British rocker Roger Waters defended himself Friday after German police launched an investigation into the Pink Floyd co-founder over the Nazi-style costume he wore to a concert in Berlin last week.
“We are investigating on suspicion of incitement to public hatred because the clothing worn on stage could be used to glorify or justify Nazi rule, thereby disturbing the public peace,” said Berlin police spokesman Martin Halweg.
Waters donned a long black coat, black gloves and black sunglasses — complete with a red armband — during a portion of his May 17 performance in which he fired an imitation machine gun at the crowd while flanked by men dressed in military regalia.
“The clothing resembles the clothing of an SS officer,” Halweg said.
The 79-year-old defended his costume choice and said that it was a clear statement “in opposition to fascism, injustice, bigotry in all its forms.”
“My recent performance in Berlin has attracted bad faith attacks from those who want to smear and silence me because they disagree with my political views and moral principles,” he said in a statement.
“Attempts to portray those elements as something else are disingenuous and politically motivated. The depiction of an unhinged fascist demagogue has been a feature of my shows since Pink Floyd’s “The Wall” in 1980.”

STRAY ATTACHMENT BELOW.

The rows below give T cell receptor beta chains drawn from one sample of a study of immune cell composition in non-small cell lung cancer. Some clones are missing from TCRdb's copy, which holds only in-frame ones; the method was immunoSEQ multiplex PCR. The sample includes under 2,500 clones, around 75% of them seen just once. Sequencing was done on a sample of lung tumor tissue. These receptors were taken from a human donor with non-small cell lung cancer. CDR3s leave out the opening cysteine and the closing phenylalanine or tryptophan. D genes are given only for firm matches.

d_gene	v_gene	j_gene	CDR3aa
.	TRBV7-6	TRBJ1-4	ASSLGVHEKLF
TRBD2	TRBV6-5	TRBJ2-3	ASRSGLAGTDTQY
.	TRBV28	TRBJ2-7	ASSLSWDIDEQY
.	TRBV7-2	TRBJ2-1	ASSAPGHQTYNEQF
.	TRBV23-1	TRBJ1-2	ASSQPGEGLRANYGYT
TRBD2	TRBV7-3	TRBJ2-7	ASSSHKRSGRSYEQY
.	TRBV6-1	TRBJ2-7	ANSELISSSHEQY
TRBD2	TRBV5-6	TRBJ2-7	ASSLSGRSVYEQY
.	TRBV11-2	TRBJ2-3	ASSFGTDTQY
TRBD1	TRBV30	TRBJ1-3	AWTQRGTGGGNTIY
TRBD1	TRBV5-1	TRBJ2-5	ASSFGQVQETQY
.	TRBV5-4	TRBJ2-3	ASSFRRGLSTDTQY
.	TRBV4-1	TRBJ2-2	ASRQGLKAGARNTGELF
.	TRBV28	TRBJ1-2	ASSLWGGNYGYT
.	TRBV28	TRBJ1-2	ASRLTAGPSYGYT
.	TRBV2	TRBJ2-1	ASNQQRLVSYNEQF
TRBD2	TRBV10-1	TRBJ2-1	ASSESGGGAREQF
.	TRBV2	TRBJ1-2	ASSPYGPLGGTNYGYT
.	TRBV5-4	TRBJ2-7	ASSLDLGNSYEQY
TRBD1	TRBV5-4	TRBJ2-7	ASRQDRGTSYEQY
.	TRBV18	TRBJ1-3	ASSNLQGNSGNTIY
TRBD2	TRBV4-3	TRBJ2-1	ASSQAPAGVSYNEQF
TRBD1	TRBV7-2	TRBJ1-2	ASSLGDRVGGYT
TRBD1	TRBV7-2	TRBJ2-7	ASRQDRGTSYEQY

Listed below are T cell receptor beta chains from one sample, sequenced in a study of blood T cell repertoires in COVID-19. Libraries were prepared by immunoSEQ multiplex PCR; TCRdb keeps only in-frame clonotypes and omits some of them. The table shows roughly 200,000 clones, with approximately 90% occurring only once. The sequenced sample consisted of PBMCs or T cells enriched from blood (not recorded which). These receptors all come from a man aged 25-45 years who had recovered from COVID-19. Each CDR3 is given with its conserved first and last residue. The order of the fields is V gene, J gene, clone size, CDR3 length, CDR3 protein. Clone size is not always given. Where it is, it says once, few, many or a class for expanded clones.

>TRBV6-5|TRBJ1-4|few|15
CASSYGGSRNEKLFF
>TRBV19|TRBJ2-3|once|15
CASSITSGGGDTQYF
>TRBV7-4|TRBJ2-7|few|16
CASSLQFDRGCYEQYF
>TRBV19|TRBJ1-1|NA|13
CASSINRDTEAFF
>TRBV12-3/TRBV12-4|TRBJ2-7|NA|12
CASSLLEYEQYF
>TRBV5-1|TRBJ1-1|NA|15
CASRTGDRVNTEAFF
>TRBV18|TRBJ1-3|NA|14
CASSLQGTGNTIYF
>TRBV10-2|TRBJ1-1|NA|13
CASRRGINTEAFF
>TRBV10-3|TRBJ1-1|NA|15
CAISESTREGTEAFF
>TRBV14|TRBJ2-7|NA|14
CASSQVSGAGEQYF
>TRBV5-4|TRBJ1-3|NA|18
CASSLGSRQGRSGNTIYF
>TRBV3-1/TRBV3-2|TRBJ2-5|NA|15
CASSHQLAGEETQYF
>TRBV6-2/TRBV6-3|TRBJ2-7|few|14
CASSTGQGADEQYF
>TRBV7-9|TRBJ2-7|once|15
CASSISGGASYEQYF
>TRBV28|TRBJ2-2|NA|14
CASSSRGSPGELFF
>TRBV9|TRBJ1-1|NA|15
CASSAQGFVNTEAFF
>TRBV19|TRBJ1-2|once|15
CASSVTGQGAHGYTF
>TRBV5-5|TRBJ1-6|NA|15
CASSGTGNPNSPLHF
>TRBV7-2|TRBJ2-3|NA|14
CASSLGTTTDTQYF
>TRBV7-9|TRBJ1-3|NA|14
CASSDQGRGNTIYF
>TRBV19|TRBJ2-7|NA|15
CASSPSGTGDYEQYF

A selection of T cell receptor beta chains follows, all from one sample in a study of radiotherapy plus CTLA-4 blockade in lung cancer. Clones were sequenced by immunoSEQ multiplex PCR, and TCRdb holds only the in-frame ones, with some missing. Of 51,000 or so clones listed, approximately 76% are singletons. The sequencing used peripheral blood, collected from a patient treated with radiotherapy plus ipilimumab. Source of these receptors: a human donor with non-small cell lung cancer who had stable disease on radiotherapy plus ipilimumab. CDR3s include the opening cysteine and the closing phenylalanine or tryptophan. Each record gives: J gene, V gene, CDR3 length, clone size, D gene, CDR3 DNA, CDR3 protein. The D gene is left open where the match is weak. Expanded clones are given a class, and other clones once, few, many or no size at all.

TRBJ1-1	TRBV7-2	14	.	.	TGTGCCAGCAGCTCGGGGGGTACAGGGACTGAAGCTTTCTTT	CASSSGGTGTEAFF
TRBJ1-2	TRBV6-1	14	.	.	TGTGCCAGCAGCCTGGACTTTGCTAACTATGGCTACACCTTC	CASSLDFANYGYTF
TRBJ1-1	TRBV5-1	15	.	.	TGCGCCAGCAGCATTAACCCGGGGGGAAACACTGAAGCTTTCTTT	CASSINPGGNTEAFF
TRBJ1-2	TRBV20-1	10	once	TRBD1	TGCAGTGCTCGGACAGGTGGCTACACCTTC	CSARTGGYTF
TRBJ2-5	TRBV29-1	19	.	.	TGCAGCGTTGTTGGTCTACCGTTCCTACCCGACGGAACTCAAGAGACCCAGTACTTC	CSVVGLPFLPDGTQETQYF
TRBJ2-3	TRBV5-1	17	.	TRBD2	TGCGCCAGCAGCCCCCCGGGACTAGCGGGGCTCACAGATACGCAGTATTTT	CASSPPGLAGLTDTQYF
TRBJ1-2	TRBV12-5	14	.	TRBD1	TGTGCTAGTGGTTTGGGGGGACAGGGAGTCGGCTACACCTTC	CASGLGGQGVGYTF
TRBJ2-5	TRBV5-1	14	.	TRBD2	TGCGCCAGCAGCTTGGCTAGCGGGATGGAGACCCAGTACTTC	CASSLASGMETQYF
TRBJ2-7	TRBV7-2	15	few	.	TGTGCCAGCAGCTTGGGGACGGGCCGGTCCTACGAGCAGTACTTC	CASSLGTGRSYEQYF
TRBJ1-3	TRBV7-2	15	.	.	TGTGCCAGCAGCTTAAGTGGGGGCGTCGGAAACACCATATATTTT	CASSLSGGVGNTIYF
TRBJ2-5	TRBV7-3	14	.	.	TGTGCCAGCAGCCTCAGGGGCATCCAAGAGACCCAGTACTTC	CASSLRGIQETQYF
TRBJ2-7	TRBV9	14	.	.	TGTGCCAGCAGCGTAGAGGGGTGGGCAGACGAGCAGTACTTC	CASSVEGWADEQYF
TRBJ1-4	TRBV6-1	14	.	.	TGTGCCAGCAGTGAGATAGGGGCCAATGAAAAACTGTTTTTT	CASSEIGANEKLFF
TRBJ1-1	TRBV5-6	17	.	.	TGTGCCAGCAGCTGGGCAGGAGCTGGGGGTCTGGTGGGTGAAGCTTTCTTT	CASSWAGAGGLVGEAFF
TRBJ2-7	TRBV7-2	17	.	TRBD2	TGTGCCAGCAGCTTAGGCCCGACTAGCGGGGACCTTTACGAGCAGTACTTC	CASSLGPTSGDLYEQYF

Scores of Twitter users rushed to lambast the rocker, including the state of Israel.
“Good morning to every one but Roger Waters who spent the evening in Berlin (Yes Berlin) desecrating the memory of Anne Frank and the 6 million Jews murdered in the Holocaust,” it wrote.
Other German cities including Munich, Frankfurt and Cologne tried to cancel Waters’ concerts after Jewish groups accused him of anti-Semitism for his support of Palestine.
Earlier this year, the city of Frankfurt called Waters “one of the world’s most well known antisemites,” according to Billboard.
The “Wish You Were Here” singer rejected the accusations Friday and claimed he was using his platform to stand against “authoritarianism and oppression.”
“When I was a child after the war, the name of Anne Frank was often spoken in our house, she became a permanent reminder of what happens when fascism is left unchecked. My parents fought the Nazis in World War II, with my father paying the ultimate price,” he said.
“Regardless of the consequences of the attacks against me, I will continue to condemn injustice and all those who perpetuate it.”
The efforts to halt his performances across Germany were unsuccessful — the final tour date in the country is scheduled for May 28 in Frankfurt.
With Post wires
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